The Competition and Markets Authority (CMA) has written to 100 travel firms to warn them to “respect the refund rights” of holidaymakers ahead of the summer season.
CMA said it had written to the package travel companies with the “most complaints about them” to remind them of their legal obligations and that must make refund options “clear and accessible”.
In the open letter, CMA said it expected package travel providers to “fully comply with UK consumer protection law” when it comes to both past and new issues.
“Our priority must be to ensure that consumers are protected and businesses adhere to consumer protection law, as this is key to maintaining trust in markets, which will benefit both the package holiday sector and consumers alike,” says the letter.
The authority added that it had also received formal “undertakings” from Tui UK agreeing to provide “clearer” upfront information on refunds to customers whose holidays are cancelled due to the Covid-19 crisis.
Andrea Coscelli, chief executive of CMA, said: “International travel is set to resume soon and lots of people will be considering a long-awaited trip abroad. With that in mind, we want to make sure people are fully aware of their refund rights, so they can make informed choices about booking a holiday.
“We’ve secured millions in refunds for people who couldn’t go on their hard-earned trips over the past year and now we’re calling on package holiday companies to make the refund process less hassle in the future.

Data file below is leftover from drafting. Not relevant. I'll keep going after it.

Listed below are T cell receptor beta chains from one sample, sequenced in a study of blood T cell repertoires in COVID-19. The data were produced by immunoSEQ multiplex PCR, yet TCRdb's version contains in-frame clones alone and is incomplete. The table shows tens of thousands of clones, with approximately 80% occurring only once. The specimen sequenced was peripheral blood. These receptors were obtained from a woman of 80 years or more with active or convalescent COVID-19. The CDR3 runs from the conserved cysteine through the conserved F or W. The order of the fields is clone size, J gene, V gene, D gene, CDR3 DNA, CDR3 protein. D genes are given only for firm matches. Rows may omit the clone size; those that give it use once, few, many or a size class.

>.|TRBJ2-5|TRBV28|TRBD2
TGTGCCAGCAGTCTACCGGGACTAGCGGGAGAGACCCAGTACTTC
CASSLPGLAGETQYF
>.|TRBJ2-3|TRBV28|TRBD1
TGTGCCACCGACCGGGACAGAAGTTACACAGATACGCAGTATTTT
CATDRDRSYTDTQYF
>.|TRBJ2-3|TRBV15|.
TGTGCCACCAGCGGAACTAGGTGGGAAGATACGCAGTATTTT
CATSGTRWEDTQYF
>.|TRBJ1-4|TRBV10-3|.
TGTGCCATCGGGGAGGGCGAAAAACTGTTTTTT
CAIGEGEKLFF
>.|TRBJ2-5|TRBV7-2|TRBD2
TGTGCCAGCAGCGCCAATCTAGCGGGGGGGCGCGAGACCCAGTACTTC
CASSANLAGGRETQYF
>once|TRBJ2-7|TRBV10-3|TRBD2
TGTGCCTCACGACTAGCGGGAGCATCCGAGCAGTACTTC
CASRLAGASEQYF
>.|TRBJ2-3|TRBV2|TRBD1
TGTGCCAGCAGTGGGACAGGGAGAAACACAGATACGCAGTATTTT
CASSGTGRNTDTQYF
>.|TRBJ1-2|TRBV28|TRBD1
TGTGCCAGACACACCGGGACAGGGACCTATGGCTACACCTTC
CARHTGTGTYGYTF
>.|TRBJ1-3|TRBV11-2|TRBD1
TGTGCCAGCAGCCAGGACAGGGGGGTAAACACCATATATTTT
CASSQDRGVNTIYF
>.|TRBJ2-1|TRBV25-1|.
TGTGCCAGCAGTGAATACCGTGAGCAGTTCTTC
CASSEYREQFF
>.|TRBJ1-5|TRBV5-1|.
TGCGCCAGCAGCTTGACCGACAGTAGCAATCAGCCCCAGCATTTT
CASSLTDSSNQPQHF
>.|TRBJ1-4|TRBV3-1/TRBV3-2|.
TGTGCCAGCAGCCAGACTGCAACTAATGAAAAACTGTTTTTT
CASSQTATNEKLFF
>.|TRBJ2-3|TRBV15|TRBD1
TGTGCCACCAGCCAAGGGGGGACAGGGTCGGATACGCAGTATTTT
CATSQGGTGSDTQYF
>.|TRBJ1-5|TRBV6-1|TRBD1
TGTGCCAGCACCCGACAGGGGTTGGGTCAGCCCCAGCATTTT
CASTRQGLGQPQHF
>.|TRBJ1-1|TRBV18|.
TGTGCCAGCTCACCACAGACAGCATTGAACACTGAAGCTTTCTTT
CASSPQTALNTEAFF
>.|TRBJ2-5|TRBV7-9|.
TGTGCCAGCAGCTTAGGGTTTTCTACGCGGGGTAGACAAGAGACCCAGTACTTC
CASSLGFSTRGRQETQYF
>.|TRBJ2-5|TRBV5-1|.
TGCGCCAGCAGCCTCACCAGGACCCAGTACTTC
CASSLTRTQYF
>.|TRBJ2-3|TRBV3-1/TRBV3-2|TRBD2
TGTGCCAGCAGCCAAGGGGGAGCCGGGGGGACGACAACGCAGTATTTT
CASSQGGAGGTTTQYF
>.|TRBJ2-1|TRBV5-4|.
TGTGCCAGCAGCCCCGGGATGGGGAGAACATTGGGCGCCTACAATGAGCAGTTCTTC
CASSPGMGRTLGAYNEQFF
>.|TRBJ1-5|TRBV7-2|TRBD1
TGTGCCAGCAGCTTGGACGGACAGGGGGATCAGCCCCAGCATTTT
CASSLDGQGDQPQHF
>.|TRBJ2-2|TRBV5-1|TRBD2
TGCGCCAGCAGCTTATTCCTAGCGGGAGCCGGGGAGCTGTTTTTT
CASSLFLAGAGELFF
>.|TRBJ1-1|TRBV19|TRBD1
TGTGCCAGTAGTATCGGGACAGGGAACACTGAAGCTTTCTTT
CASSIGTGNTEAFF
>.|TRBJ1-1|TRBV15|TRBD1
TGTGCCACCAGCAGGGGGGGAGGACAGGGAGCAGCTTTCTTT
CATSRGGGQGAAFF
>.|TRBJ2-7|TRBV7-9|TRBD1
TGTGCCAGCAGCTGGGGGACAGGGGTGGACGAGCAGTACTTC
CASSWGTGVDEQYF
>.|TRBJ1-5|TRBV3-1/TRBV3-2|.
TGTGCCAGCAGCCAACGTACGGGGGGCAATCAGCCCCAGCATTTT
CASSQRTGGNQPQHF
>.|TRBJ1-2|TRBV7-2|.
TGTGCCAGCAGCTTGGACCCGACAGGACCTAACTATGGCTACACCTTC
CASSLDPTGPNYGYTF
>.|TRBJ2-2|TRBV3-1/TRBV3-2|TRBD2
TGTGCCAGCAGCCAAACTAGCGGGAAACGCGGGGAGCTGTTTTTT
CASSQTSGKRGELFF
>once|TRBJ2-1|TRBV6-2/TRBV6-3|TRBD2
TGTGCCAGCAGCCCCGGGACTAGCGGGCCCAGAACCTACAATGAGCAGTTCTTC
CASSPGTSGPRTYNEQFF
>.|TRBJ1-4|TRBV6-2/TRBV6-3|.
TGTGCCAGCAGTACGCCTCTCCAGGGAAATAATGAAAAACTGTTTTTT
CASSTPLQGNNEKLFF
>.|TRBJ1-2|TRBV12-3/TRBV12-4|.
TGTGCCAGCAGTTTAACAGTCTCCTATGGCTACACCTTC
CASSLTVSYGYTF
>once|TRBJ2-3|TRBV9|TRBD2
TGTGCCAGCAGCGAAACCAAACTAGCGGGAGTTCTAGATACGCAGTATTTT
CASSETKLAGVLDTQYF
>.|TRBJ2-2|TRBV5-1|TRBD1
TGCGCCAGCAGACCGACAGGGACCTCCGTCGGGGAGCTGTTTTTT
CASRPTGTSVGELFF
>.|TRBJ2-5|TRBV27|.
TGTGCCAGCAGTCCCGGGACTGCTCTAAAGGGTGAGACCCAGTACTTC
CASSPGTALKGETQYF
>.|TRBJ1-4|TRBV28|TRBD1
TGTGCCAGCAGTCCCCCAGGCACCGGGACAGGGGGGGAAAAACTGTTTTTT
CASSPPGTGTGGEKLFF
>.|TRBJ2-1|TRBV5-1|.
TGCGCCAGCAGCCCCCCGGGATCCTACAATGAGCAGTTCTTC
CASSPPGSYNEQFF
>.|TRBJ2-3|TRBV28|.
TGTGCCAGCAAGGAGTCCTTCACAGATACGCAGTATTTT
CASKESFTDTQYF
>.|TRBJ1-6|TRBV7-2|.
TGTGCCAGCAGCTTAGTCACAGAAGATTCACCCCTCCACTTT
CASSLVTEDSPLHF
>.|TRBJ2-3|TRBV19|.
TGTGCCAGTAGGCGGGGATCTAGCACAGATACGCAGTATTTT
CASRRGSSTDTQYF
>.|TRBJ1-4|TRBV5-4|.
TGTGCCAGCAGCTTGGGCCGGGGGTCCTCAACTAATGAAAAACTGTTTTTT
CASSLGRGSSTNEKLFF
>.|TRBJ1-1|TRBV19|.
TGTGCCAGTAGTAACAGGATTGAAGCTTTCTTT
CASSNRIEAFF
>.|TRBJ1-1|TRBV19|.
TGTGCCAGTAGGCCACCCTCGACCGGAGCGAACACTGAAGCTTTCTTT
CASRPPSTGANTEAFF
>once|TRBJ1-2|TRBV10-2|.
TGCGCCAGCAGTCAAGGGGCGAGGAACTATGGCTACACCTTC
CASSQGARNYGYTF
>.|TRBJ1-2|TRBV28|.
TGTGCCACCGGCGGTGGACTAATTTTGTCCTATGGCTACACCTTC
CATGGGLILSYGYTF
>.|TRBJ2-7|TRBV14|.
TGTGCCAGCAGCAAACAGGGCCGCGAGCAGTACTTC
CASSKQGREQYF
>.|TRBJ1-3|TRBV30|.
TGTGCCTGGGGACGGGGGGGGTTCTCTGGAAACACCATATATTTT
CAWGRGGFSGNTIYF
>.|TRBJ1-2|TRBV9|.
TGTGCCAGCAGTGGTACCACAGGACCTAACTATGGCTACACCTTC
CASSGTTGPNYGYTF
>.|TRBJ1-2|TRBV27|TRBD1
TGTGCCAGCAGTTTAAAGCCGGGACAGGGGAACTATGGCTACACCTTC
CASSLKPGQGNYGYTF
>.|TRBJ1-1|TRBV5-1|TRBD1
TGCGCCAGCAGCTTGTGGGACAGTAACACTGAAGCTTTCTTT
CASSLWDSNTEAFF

“We expect all firms to give clear cancellation options and will consider appropriate steps if we see companies breaking the law by refusing or delaying refunds this summer.”
The CMA letter also details what it expects to see from travel companies this summer in terms of refunds.
This includes giving refunds within 14 days for cancelled holidays and ensuring that any offer of a refund credit note (RCN) is accompanied by the option of a full refund.
Clients should also have the right to a full refund if they choose to cancel their package due to “unavoidable and extraordinary circumstances at the destination significantly affecting the holiday they have booked or their travel there”.
CMA added that Foreign Office (FCDO) advice against travelling to a destination would be “strong evidence that these unavoidable and extraordinary circumstances are likely to apply”.
In this situation, the authority said that if a consumer was denied a full refund, the holiday firm would have to explain “why it disagrees that the holiday or travel is significantly affected”.